Nicosia and Larnaca – every Friday. Day tour from LimassolView all Country Tours >>

 Nicosia and Larnaca – Tour from Limassol

Every Friday (shared tour) Valid until April 2020

Visit Lefkosia (Nicosia)  by driving along the Green Line, the capital’s dividing line. Passing by the newly restored Famagusta Gate, we proceed to the Archbishop’s Palace where we visit St. John’s Cathedral and the Byzantine Museum with its priceless and fascinating collection of icons and paintings. We continue to the old picturesque neighbourhood of “Laiki Yitonia“, where you will have time for lunch and for taking a stroll around the charming and winding alleys lined with shops and galleries.  Time permitting you may visit the Observatory located on Ledra street on the 11th floor of the Shakolas building for a better view of the City.

Don’t forget to take your passport with you if you are interested in crossing the check point to visit the Turkish occupied side.

Next, we will drive to Larnaka, where you will see the magnificent Ayios Lazarus Church – one of the finest examples of Byzantine architecture. On the famous Palm Tree lined sea front known as  Finikoudes Promenade, you will have free time for either swimming, visiting local shops or cafes & restaurants.

Bring your swimming gear and towel!

Cost: Adult 45€ – Child 25€  

Full Day Excursion: Departures 08.00 return approx 17:00

Note: Bring your passport with you  


From €45 per person per tour in seat in coach tour together with other English speaking tourists

Price includes:

- pick up from your hotel in Limassol

- guide (English speaking)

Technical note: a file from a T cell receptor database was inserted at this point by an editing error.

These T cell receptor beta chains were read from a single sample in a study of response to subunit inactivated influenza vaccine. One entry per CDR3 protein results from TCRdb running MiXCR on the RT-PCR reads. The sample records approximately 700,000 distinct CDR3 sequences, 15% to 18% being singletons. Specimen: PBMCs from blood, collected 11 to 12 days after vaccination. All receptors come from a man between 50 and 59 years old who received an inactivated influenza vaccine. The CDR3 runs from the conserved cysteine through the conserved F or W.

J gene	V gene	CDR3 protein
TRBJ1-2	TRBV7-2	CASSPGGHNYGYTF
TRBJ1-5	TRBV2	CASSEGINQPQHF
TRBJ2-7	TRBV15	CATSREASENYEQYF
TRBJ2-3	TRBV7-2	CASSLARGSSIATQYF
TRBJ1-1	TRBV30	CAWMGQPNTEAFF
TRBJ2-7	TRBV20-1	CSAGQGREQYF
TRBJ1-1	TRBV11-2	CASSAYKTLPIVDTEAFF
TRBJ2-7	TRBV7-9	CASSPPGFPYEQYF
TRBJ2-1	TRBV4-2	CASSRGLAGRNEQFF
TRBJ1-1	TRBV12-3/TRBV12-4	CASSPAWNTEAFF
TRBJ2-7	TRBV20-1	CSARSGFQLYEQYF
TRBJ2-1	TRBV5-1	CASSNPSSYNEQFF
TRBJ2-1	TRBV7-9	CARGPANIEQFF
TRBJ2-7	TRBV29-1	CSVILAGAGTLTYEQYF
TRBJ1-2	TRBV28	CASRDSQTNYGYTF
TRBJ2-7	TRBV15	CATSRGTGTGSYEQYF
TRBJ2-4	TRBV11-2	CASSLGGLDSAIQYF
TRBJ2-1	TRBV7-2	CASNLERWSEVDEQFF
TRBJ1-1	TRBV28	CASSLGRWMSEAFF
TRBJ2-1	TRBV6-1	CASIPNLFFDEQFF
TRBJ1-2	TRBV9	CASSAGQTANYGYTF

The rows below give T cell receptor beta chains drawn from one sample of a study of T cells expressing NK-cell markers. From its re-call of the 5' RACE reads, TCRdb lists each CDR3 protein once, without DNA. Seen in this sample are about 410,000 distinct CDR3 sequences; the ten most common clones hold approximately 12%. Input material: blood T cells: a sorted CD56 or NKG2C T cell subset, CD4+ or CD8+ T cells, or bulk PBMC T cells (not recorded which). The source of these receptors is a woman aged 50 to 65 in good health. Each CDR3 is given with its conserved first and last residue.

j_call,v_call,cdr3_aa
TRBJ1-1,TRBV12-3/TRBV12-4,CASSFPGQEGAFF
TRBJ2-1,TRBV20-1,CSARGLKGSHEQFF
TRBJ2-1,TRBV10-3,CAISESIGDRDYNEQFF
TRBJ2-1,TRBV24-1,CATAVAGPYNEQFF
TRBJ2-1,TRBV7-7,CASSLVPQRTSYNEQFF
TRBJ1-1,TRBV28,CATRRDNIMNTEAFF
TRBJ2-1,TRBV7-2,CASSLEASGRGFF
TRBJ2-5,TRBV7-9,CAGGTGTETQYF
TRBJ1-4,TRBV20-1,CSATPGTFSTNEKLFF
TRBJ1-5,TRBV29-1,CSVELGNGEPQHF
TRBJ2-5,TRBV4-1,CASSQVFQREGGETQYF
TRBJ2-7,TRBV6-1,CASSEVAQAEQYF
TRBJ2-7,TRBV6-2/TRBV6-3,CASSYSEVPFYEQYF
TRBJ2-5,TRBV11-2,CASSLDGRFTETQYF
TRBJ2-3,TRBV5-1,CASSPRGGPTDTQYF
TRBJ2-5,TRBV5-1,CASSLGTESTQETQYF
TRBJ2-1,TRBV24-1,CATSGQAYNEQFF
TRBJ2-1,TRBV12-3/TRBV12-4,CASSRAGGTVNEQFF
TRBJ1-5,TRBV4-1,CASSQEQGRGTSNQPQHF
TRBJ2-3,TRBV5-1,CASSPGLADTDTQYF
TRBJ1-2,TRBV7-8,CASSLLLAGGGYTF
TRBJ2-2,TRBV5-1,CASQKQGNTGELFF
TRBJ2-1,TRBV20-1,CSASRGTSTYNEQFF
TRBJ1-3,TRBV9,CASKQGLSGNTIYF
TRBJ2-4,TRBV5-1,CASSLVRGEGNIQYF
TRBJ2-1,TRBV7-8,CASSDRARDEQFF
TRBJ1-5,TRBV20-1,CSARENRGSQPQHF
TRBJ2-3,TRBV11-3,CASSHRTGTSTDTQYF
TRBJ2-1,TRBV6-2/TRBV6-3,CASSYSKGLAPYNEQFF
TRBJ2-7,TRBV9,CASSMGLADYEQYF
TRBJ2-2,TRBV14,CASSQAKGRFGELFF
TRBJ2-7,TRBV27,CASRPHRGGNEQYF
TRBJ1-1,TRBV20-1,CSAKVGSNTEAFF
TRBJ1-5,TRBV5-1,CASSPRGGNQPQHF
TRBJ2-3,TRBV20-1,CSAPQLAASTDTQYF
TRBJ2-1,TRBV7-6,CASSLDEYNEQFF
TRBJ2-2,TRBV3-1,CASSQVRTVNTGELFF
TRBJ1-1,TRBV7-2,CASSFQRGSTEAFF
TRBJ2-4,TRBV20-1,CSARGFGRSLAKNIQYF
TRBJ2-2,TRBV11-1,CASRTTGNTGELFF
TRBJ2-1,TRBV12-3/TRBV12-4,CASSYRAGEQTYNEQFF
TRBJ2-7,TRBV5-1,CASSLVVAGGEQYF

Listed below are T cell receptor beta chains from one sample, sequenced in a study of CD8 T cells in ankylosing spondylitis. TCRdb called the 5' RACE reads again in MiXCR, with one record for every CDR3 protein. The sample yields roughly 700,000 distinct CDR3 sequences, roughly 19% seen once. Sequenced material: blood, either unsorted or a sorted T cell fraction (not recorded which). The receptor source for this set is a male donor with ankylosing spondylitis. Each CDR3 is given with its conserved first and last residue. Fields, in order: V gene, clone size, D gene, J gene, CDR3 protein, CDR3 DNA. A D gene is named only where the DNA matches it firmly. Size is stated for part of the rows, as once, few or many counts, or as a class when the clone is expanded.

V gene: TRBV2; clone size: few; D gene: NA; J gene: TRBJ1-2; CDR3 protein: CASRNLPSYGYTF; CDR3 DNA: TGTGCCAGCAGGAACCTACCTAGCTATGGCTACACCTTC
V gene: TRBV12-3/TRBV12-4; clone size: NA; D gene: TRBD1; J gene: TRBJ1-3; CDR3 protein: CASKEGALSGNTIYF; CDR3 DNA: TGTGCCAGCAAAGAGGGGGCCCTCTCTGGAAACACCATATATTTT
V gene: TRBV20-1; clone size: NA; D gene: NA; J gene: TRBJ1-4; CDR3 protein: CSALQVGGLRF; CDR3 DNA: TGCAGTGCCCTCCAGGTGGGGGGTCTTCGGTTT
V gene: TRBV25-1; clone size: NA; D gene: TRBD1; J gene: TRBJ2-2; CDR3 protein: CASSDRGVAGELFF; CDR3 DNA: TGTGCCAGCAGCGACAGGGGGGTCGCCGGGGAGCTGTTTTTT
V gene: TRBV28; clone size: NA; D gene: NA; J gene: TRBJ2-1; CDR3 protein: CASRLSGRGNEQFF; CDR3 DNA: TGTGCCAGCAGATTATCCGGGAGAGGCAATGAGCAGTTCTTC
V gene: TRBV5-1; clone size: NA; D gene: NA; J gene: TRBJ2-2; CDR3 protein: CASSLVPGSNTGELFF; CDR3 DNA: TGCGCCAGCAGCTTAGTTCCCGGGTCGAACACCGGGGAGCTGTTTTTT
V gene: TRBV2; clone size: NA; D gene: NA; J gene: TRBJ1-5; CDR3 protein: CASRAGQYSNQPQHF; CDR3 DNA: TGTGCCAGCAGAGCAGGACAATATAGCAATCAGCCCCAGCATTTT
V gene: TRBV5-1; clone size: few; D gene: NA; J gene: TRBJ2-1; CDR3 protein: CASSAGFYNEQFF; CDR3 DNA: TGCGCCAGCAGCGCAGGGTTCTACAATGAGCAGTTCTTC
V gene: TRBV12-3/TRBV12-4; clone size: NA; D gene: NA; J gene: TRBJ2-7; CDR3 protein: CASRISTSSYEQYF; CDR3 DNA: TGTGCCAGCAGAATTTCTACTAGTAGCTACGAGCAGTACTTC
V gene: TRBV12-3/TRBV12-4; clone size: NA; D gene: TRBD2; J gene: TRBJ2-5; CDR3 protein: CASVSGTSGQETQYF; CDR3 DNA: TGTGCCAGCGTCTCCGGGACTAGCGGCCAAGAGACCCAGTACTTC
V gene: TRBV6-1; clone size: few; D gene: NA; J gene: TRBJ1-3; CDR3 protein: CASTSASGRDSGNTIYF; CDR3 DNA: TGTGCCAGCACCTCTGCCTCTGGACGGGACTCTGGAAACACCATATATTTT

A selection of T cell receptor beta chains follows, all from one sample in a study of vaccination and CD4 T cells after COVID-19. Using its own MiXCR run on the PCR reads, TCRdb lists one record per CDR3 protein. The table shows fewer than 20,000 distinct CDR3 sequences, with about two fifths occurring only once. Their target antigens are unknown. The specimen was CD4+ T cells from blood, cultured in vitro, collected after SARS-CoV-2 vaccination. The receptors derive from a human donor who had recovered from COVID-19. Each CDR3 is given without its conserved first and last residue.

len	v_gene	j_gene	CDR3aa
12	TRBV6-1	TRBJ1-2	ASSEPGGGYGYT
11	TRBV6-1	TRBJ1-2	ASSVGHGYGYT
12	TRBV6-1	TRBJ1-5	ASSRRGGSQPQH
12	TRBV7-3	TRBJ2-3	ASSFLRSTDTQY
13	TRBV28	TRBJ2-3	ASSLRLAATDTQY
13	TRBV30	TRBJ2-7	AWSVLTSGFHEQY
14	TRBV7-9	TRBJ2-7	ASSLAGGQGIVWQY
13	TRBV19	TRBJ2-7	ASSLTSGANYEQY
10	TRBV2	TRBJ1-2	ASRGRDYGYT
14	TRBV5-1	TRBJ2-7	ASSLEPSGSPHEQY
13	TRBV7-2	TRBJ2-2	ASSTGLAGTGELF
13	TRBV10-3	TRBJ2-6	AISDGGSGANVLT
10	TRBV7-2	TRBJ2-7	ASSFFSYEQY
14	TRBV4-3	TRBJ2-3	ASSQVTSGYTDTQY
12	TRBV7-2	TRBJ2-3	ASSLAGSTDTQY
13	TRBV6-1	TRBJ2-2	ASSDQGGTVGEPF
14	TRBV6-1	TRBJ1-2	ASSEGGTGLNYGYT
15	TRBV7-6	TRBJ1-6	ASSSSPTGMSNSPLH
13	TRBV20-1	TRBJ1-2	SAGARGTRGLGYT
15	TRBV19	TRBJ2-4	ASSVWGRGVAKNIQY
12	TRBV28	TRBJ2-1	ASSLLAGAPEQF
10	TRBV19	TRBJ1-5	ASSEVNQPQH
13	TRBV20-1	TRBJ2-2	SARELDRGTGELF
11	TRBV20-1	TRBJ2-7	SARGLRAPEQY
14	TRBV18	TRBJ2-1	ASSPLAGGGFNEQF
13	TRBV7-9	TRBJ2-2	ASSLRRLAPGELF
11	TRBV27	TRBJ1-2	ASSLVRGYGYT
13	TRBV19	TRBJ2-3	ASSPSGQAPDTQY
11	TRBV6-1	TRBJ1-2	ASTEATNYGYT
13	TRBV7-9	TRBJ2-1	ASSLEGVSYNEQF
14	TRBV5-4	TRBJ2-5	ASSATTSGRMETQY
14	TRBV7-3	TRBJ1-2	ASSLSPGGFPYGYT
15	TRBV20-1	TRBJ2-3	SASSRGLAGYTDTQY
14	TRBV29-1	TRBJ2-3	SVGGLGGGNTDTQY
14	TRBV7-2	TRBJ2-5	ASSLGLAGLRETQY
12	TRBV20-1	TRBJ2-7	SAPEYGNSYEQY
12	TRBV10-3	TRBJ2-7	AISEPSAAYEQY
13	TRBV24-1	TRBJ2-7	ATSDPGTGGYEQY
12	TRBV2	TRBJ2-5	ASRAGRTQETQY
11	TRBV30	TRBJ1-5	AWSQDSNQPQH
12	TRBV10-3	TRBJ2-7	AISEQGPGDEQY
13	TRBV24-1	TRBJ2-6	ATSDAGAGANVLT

- professional driver

- air conditioned minibus

- infants under 3 years free


Not Included:

- Entrance fees to sights

- lunches or drinks

- Tips to driver


Monastery and Church visits require modest dress, no shorts or sleeveless shirts

To Book:

If you would like to proceed with a booking, please go to home page and click on "pay now" to complete details on form and make payment via secure site.  Booking reference for this tour is LCLNLT. You will then be notified by email of your pick up time according to your location in Limassol.

Cyprus General Information

Area : 9,250 sq km (of which 3,355 sq km are in the Turkish Occupied Cypriot area)

Population : 796,740 (July 2009 est.)

Capital : Nicosia

Languages : Greek, English, Turkish

Currency : EURO

Government type : republic

Climate : temperate; Mediterranean with hot, dry summers and cool winters

In Cyprus, island, a 10% service charge is sometimes added to a restaurant bill; if not, then a tip of a similar percentage is expected. Taxi drivers and hotel porters always appreciate a small tip. Bargaining is not normally part of the shopping scene in Cyprus, neither in the North nor the South.

The Republic’s unit of currency is the Euro (€). Euro notes come in denominations of 5, 10, 20, 50, 100, 200 and 500. It is often difficult to get change for a €500 note. One euro is divided into 100 cents. Coins of 1, 2 and 5 cents are copper-coloured; coins of 10, 20 and 50 cents are gold-coloured; 1 and 2 euro coins are gold-and-silver coloured.
Banks in Cyprus exchange all major currencies in either cash or travellers cheques.
Cyprus entered the euro zone in 2008.

You will find ATMs in most towns and in most larger villages throughout the Republic of Cyprus.

Credit cards
Credit cards can be used in stores, restaurants, supermarkets and petrol stations. In the latter, you can even buy petrol after hours with your credit card from automatic dispensers.

Situated at the maritime crossroads of the eastern Mediterranean basin, Cyprus has a rich and varied history. Many invaders, settlers and immigrants have come here over the centuries, and the island has seen Greeks, Romans, Byzantines, Lusignans, Genoese, Venetians, Ottomans, British and Turks seek to take a part of Cyprus for themselves. Cypriots, whether Greek or Turkish, are proud of their nation and feel a strong sense of national identity. The division of their island in 1974 is viewed by many as a temporary setback, and Cypriots look to the day when Cyprus will be a united island once again.

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